During a recent four-hour meeting with Nevada law enforcement officers about school safety, Nevada Attorney General Adam Laxalt said one of the recommendations from the session was to improve the state’s background checks system.
Laxalt said the recommendation focused on ensuring that information was being fed into the existing system, so officials could “make sure that the wrong people that are not supposed to have guns don’t have guns.”
Gee, what a great idea, beefing up background checks. It’s so great, in fact, that Nevada voters passed a ballot measure in 2016 that would improve on the existing system by expanding checks — making them apply not only to sales involving licensed dealers, but to those between nonlicensed sellers at gun shows, on the internet and in other situations.
But the ballot initiative was never implemented. Why?
Largely because Laxalt and Gov. Brian Sandoval wouldn’t go to bat for the voters.
Days before the expanded background checks were scheduled to go into effect, Laxalt issued an opinion saying they couldn’t be put in place because of a problem over who would conduct them. The ballot initiative called for the FBI to conduct the expanded checks, which would have created a system in which state officials did checks for sales involving licensed dealers and the FBI handled the others, but the feds told the state it didn’t intend to do so.
Did Laxalt and Sandoval negotiate, though? Did they call the feds and demand that the will of Nevada voters be carried out? Did they insist that the FBI treat Nevada like several other states that have established so-called hybrid systems in which checks are split between state and federal officials?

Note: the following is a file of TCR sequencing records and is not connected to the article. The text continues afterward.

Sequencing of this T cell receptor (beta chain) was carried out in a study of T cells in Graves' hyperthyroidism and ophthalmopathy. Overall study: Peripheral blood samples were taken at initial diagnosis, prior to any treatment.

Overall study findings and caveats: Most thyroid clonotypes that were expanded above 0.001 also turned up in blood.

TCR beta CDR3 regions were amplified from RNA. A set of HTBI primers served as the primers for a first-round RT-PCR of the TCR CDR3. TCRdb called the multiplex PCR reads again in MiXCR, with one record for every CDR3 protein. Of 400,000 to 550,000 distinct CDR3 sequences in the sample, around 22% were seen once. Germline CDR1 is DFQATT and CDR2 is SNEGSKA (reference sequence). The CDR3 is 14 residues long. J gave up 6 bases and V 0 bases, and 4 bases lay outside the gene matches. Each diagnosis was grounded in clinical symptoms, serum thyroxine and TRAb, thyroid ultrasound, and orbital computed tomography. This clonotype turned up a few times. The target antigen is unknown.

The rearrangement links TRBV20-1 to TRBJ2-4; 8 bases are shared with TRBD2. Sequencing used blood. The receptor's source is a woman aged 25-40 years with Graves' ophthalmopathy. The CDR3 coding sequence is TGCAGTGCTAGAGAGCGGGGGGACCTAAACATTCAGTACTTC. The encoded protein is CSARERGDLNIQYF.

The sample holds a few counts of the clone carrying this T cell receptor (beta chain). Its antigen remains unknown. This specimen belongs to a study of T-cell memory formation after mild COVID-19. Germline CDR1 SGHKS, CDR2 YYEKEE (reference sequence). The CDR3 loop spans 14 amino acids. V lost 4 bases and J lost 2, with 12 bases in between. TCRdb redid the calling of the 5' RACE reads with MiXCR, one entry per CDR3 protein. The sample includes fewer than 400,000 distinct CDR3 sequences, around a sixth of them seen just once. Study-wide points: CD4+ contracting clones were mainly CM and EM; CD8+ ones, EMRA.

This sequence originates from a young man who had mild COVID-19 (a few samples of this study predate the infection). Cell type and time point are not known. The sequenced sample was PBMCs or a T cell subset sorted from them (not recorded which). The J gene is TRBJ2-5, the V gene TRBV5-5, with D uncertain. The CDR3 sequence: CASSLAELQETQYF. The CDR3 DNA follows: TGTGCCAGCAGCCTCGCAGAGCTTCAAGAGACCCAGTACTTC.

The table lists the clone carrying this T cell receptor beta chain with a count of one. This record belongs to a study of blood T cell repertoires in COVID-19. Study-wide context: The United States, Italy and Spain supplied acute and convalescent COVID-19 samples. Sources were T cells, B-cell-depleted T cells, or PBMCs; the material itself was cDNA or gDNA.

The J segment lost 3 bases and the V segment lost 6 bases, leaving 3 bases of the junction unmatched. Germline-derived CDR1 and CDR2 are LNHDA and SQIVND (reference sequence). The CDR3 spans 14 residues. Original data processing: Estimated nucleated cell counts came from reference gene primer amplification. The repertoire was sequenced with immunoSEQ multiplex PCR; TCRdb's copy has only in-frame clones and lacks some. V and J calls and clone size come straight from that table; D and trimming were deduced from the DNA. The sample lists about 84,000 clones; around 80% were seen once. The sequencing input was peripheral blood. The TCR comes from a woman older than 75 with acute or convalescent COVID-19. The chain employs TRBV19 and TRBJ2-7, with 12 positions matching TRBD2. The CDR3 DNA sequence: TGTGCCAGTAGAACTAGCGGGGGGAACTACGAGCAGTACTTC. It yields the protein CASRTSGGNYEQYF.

No, no and no. During a hearing late last month in a lawsuit on the ballot question, it was revealed that the contact between state officials and the feds since the ballot issue passed has consisted of one letter.
This is an outrage, especially considering that Laxalt campaigned against the measure. Laxalt claimed his opposition to it was based on a legal concern, but this is a man who has spoken at a national NRA meeting and may do so again this year. During his speech to the organization in 2017, he cited his opposition to to the ballot question to underscore his record of opposing gun control measures.
“Attorneys general across this country have been fighting for our rights, fighting for the Second Amendment, over the last few years,” he said. “Many called the attorneys general the last line of defense against the Obama administration.”
So draw your own conclusions about the source of his opposition, and get ready to hear plenty of NRA rhetoric spilling from him during the campaign for governor.
In his recent meeting with law enforcement authorities, Laxalt mentioned several recommendations that were right out of the NRA’s talking points.
Put more police officers in schools. Improve the mental health system. Allow qualified teachers to be armed in the classroom.
If expanded background checks came up during the meeting, news reports from the session don’t mention the initiative.
It needs to be part of any discussion on school safety, and a key element of Laxalt’s upcoming report on school safety in Nevada.
Unfortunately, it’s all but certain it won’t be, because it’s not supported by the NRA.
Laxalt is such a robot for the organization, the day he floats a policy it opposes will be the day President Donald Trump admits he got demolished in the popular vote.
So in his school safety report, look for Laxalt to recommend school-safety measures that serve the NRA’s goal of putting more guns in schools — and, more important for the organization, beefing up sagging sales for the firearms industry.
The industry has been in the doldrums since Barack Obama left the White House and Trump moved in. That’s due largely to two factors: First, an irrational fear among gun buyers that Obama would seize their guns has subsided; and second, gun manufacturers went into heavy production mode during the election, anticipating that Hillary Clinton would win and the fear among gun owners would be amplified.
If Laxalt were something more than a wind-up toy for the NRA on gun issues, he’d suggest changes that hit at the root of the problem of gun safety in schools, such as banning assault weapons and high-capacity magazines — and implementing universal background checks.